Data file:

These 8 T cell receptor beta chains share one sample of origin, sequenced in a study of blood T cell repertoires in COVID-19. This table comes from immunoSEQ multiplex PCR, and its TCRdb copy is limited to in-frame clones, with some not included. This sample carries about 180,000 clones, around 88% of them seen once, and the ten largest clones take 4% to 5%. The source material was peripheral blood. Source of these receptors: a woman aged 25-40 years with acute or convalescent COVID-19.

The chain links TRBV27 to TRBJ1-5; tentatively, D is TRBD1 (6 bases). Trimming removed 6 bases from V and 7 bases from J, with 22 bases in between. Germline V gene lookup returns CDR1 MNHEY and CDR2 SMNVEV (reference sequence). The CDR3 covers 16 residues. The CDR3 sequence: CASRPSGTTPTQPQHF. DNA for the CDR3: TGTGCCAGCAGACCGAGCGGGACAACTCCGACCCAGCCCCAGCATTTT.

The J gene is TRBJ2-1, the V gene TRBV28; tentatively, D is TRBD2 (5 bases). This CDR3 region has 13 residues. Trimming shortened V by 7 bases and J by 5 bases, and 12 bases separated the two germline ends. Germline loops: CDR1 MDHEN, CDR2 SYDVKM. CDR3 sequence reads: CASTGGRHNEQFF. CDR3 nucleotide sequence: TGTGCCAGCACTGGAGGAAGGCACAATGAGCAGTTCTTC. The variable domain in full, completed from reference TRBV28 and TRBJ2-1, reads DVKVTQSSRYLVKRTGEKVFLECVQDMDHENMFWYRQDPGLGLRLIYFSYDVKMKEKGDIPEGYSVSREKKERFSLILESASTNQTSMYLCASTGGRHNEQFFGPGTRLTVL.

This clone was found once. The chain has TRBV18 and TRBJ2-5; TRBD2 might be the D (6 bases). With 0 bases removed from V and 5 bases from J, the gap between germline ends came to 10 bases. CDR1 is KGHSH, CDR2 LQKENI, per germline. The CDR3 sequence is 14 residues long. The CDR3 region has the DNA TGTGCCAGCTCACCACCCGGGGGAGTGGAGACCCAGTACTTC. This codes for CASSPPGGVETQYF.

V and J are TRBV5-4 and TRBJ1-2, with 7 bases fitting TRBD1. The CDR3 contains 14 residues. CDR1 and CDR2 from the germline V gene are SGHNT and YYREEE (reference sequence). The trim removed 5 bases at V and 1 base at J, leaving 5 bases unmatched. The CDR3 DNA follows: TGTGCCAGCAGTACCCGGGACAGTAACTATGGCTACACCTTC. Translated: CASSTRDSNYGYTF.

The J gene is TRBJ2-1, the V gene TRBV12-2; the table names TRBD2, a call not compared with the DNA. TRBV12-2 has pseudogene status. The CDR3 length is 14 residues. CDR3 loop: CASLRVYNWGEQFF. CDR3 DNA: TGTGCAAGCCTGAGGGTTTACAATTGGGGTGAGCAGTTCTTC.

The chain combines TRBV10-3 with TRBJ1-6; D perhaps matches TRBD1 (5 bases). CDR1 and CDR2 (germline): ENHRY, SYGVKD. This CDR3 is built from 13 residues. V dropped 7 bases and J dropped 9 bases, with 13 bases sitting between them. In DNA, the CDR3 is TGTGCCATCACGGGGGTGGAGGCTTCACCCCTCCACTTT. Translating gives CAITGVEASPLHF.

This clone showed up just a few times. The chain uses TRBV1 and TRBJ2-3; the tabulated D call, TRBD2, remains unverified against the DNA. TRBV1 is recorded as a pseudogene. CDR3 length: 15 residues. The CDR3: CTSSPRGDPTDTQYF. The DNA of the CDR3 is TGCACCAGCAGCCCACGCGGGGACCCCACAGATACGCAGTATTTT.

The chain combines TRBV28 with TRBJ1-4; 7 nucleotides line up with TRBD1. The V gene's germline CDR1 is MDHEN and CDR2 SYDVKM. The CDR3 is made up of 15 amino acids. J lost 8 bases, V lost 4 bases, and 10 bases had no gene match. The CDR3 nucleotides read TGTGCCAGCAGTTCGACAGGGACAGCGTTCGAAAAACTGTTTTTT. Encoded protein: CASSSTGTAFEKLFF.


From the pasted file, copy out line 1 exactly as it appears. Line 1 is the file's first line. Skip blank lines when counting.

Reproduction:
These 8 T cell receptor beta chains share one sample of origin, sequenced in a study of blood T cell repertoires in COVID-19. This table comes from immunoSEQ multiplex PCR, and its TCRdb copy is limited to in-frame clones, with some not included. This sample carries about 180,000 clones, around 88% of them seen once, and the ten largest clones take 4% to 5%. The source material was peripheral blood. Source of these receptors: a woman aged 25-40 years with acute or convalescent COVID-19.